A pragmatist vocation for International Relations: The (global) public and its problems

Kavi Joseph Abraham, Yehonatan Abramson*

*Corresponding author for this work

Research output: Contribution to journalArticlepeer-review

25 Scopus citations


The turns to pragmatism and practice theory in recent years are indicative of a fragmented discipline searching for the ends of International Relations theory. While diverse and contested, both bring forth conceptual language — habit, habitus, field, or practice — that promises to reorient the field on different grounds, with different implications for thinking about the vocation of International Relations. This article considers the contributions made possible by pragmatism in light of the turn to practices, outlining a “pragmatic International Relations” that is tasked with a political project: constituting the public in an age of global governance. It does so through a reading of Dewey that foregrounds his political commitments to democracy as a form of publicly inclusive inquiry. Rather than severing the normativity inscribed in Dewey’s social theory, this article demonstrates how his political values were productive of his theoretical practice. As such, we argue that Dewey does not dispense with metaphysics in order to attend to political problems, but, instead, locates metaphysics as constitutive of the political problem itself: democracy in the age of expertise.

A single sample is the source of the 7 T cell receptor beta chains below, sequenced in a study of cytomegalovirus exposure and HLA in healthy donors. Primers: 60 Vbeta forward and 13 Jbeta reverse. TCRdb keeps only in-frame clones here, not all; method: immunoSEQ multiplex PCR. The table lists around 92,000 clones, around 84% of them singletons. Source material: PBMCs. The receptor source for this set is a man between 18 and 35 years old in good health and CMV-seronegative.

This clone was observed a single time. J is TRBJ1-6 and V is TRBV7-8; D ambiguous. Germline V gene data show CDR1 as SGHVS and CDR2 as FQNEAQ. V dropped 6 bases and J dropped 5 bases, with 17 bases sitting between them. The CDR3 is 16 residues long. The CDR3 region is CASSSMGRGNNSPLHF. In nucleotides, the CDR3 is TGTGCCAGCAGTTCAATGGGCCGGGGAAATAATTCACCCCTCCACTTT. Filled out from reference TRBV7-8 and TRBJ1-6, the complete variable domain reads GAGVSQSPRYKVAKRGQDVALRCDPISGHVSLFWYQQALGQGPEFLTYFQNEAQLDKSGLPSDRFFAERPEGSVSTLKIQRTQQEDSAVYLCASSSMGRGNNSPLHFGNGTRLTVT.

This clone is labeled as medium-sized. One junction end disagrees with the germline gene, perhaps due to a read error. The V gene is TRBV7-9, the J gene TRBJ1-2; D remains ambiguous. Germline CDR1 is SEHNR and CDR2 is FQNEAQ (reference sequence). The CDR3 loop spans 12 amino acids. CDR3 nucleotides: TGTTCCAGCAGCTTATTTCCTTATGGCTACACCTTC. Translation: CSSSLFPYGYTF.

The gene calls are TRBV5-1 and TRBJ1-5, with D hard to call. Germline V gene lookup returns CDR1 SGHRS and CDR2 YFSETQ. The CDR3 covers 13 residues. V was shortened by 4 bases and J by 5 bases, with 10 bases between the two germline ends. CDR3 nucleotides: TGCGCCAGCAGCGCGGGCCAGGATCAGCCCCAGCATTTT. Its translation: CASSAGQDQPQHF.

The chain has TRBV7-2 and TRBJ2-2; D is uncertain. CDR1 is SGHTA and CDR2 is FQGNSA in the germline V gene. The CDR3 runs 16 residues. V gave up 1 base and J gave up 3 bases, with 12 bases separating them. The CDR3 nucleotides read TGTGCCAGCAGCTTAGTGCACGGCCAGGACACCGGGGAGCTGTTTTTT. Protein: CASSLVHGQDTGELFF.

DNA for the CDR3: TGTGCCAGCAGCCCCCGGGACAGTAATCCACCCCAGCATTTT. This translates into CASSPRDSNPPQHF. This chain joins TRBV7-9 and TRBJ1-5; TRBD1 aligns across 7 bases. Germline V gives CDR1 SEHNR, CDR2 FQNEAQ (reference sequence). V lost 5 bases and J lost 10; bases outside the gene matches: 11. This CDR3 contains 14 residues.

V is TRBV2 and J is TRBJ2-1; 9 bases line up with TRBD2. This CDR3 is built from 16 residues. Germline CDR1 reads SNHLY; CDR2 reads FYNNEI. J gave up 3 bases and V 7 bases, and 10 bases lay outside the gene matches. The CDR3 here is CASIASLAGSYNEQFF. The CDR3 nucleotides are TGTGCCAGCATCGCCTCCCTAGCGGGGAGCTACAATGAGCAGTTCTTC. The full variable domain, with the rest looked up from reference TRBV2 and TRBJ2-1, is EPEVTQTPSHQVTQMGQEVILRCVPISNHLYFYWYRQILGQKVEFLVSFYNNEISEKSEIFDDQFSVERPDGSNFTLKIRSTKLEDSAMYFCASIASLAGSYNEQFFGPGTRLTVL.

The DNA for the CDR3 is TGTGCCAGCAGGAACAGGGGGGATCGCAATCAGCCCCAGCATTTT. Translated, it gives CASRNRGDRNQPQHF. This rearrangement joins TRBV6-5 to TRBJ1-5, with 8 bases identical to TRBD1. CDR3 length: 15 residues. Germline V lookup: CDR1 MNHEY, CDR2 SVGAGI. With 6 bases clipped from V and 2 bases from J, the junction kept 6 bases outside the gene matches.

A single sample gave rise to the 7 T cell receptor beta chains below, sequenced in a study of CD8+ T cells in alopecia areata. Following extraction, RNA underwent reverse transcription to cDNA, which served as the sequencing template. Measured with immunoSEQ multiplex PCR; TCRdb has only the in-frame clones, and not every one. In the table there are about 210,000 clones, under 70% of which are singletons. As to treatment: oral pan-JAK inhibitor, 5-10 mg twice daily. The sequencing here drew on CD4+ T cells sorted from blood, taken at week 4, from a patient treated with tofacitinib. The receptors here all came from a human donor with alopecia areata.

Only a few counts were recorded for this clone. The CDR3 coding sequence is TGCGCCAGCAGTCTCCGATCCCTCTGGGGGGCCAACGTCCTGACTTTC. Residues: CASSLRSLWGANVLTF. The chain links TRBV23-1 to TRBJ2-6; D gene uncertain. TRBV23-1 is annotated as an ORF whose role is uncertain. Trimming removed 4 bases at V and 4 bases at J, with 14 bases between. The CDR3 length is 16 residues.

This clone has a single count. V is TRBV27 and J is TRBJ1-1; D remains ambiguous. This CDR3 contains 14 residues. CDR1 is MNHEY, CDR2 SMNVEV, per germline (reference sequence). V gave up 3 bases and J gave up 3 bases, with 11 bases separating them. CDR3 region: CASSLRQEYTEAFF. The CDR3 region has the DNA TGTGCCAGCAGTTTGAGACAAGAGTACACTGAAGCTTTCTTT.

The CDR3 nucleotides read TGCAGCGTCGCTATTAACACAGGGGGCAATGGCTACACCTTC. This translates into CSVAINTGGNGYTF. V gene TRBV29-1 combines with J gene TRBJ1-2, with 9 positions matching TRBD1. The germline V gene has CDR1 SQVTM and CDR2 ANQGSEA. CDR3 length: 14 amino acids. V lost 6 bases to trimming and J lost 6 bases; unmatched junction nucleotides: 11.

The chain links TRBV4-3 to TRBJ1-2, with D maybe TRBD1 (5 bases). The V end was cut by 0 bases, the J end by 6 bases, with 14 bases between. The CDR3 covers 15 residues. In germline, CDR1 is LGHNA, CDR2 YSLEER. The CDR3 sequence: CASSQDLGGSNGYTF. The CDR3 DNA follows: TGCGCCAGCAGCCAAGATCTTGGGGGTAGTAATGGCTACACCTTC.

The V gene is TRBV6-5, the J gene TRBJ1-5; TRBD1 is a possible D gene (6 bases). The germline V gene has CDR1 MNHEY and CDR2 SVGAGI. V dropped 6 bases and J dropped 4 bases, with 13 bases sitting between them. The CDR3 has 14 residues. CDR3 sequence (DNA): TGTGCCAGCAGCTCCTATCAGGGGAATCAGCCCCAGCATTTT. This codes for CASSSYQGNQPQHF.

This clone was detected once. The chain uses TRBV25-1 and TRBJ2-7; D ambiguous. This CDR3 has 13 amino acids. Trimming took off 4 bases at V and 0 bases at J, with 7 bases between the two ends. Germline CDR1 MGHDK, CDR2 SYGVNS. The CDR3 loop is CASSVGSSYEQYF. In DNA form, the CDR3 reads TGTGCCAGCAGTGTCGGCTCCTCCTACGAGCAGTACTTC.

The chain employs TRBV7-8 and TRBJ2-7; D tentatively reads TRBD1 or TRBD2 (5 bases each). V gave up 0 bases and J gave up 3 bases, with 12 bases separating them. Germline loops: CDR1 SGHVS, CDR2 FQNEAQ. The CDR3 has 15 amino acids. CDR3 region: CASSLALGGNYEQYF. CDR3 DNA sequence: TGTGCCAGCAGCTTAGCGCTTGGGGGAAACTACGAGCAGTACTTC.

Original languageAmerican English
Pages (from-to)26-48
Number of pages23
JournalEuropean Journal of International Relations
Issue number1
StatePublished - 1 Mar 2017
Externally publishedYes

Bibliographical note

Publisher Copyright:
© 2015, © The Author(s) 2015.


  • Critical theory
  • International Relations
  • democracy
  • global governance
  • global politics
  • theory and practice


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